March 18, 2020
The CDC has warned against naming diseases after locations, saying it stigmatizes residents.
President Donald Trump answers questions about the coronavirus outbreak at a news briefing at the White House on Monday, March 16, 2020. Leah Millis / Reuters
By Kimmy Yam | NBC News
President Donald Trump drew backlash Monday night after posting a tweet using the phrase “Chinese Virus.”
After giving an address Monday afternoon in which he said the country may be headed toward recession and urged social distancing, he later tweeted his confidence in and support for various sectors while including the offensive remark.
“The United States will be powerfully supporting those industries, like Airlines and others, that are particularly affected by the Chinese Virus. We will be stronger than ever before!” he wrote.
Many officials, including the head of the Centers for Disease Control and Prevention, have criticized the phrase as inaccurate and potentially harmful in promoting racist associations between the virus and those from China.
Full coverage of the coronavirus outbreak
The comments prompted massive backlash from many social media users, including New York Mayor Bill de Blasio, who said the tweet was misplacing blame and could put more Asian Americans in danger.
Chinese officials condemned Trump’s comments, saying his tweet smeared China.
“The U.S. should first take care of its own matters,” said Geng Shuang, a spokesman for China’s Foreign Ministry.
Trump has previously referred to COVID-19 as a “foreign virus,” and he has also retweeted a supporter who used the term “China Virus.” His newest reference comes days after CDC Director Robert Redfield agreed at a House hearing that it was “absolutely wrong and inappropriate” to use labels like “Chinese coronavirus,” as the virus had expanded beyond China to other parts of the world. There were roughly 3,500 confirmed cases of the illness in the U.S. as of Monday night.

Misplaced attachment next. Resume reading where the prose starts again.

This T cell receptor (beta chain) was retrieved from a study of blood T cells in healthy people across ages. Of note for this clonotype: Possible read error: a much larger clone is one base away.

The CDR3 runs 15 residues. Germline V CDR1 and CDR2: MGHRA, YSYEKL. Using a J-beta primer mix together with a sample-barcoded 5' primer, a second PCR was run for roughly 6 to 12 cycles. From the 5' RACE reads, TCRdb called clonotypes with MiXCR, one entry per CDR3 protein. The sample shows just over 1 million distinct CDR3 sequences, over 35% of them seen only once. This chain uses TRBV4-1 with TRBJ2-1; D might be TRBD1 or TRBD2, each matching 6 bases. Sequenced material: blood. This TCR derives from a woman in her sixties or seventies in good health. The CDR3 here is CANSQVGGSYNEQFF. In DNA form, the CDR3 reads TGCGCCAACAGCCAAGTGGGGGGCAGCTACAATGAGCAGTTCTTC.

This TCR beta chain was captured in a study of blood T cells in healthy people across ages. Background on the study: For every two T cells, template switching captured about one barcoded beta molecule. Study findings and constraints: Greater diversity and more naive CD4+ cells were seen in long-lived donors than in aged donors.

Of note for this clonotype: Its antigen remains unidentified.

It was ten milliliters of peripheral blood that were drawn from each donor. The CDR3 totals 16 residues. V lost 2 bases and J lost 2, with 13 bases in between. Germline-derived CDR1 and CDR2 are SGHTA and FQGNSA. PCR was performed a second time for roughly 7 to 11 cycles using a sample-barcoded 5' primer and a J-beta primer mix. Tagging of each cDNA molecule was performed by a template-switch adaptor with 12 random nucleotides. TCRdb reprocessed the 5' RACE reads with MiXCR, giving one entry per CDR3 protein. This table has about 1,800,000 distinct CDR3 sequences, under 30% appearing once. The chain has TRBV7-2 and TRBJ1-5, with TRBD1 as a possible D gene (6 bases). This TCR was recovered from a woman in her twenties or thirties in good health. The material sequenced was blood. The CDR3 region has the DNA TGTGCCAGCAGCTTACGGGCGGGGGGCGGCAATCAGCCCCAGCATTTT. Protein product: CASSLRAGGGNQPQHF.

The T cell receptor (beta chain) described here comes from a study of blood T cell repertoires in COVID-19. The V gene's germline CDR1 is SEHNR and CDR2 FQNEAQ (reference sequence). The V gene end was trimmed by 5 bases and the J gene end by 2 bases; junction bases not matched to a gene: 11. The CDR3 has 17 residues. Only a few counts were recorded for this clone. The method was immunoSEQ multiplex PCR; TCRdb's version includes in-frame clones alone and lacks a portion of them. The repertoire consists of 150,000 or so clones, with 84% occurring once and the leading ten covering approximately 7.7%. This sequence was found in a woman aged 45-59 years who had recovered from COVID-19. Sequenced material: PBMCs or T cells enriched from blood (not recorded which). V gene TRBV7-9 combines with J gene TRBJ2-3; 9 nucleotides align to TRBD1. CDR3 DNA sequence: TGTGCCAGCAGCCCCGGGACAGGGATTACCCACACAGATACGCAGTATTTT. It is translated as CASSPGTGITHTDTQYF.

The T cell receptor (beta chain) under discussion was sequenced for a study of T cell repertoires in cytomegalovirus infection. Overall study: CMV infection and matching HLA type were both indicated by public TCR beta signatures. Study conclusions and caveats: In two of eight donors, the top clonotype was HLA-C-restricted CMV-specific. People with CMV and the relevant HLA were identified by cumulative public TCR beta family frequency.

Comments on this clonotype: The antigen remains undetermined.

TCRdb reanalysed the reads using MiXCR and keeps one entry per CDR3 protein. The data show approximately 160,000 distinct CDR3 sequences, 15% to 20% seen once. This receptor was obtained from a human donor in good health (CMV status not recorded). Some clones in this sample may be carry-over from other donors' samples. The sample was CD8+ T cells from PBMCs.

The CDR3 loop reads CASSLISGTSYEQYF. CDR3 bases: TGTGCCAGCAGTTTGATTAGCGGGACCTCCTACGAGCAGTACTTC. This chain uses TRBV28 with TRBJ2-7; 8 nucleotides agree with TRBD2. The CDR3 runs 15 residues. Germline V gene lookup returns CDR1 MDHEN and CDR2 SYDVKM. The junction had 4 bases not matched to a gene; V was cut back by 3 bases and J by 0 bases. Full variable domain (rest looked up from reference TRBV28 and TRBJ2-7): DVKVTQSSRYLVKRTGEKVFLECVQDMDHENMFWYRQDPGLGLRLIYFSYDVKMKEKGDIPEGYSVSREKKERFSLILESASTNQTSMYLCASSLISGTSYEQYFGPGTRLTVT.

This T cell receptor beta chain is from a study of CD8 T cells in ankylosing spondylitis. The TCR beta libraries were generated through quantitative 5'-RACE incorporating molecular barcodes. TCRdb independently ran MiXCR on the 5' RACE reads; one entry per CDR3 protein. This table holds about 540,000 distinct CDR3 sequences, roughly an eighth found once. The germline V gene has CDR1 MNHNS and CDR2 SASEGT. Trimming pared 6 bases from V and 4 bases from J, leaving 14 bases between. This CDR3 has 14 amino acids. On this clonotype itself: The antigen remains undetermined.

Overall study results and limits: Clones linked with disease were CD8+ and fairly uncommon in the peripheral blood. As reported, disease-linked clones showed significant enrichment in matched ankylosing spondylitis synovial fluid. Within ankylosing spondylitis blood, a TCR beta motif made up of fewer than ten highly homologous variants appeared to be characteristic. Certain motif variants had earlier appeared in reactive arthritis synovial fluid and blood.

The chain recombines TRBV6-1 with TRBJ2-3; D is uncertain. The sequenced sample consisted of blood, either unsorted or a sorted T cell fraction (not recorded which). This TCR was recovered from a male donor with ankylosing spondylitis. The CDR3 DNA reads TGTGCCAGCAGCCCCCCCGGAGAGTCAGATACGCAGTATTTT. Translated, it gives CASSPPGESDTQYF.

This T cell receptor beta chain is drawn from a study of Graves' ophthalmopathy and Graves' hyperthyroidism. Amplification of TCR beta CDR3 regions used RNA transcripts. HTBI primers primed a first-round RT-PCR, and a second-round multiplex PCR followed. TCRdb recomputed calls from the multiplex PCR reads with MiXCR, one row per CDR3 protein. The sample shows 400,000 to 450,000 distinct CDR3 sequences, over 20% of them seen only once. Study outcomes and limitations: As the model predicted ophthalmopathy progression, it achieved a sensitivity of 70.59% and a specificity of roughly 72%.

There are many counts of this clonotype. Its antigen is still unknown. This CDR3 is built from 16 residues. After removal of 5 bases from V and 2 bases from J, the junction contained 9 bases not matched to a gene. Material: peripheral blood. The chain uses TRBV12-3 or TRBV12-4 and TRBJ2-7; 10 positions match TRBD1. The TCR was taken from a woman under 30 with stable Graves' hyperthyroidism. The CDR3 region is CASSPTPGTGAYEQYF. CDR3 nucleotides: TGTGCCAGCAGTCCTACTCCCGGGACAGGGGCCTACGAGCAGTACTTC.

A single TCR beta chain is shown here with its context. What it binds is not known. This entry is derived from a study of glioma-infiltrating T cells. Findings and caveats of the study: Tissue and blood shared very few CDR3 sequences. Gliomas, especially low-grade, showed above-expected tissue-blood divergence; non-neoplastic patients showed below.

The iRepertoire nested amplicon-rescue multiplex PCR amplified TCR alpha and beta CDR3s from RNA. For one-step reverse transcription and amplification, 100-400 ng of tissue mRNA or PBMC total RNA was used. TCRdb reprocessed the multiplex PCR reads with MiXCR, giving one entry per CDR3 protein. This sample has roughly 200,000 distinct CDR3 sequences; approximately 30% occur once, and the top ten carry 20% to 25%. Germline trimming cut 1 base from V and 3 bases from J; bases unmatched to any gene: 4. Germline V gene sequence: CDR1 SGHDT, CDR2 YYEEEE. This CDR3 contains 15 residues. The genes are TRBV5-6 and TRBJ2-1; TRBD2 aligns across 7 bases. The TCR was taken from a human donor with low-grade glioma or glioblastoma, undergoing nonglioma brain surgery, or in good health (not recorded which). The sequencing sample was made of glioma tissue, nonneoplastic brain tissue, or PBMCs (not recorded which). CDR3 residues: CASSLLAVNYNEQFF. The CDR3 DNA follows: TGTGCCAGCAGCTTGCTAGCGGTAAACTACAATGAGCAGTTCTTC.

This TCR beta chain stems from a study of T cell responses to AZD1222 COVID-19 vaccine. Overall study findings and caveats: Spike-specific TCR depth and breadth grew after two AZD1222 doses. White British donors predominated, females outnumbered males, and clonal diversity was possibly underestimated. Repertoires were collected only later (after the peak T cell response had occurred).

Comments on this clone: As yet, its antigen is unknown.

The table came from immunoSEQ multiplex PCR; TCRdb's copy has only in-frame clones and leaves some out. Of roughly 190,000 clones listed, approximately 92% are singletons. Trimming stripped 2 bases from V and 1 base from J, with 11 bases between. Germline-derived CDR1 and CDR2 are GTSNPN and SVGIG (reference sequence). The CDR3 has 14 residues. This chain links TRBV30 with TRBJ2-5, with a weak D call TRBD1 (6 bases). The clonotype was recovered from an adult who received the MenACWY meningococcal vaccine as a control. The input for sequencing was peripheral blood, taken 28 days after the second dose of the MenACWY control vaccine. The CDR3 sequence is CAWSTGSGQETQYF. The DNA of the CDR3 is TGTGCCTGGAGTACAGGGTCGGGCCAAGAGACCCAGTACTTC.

Many others have condemned the practice of identifying the illness by location or ethnicity, including the Congressional Asian Pacific American Caucus, which called on its fellow legislators to “help us prevent hysteria, ignorant attacks, and racist assaults that have been fueled by misinformation pertaining to the 2019 novel coronavirus (COVID-19)” by sharing only confirmed and verifiable information.
While some, including House Speaker Nancy Pelosi, D-Calif., publicly condemned the racism tied to the pandemic, others, such as House Minority Leader Kevin McCarthy, R-Calif., have continued to use the offensive language, pointing to outlets that have used similar wording.
The Asian American Journalists Association released guidelines for responsible reporting in February to curb “fueling xenophobia and racism that have already emerged since the outbreak.”
Rep. Grace Meng, D-N.Y., previously told NBC News that it’s possible that several GOP legislators have continued to use the rhetoric to distract from Trump’s handling of the pandemic. She said it’s likely that officials are using China or Asian Americans as scapegoats “versus actually dealing with the problem at hand.”
Along with the virus’ spread, there has been an increase in racist incidents and discrimination targeting Asian Americans. Two Hmong guests endured harassment and were later barred from staying at first a Super 8 and then a Days Inn in Indiana. In California, an Asian teen was bullied, assaulted and sent to the emergency room over fears surrounding the pandemic.
De Blasio held a media roundtable Wednesday to condemn coronavirus-related discrimination against Asian communities in New York.
“Right now, we’ve seen particularly troubling instances of discrimination directed at Asian communities, particularly in Chinese communities,” he said. “This is unacceptable.”
CORRECTION (March 16, 2020, 11:05 p.m. ET): An earlier version of this article misidentified the U.S.’s primary health protection agency. It is the Centers for Disease Control and Prevention, not the Center for Disease Control and Protection.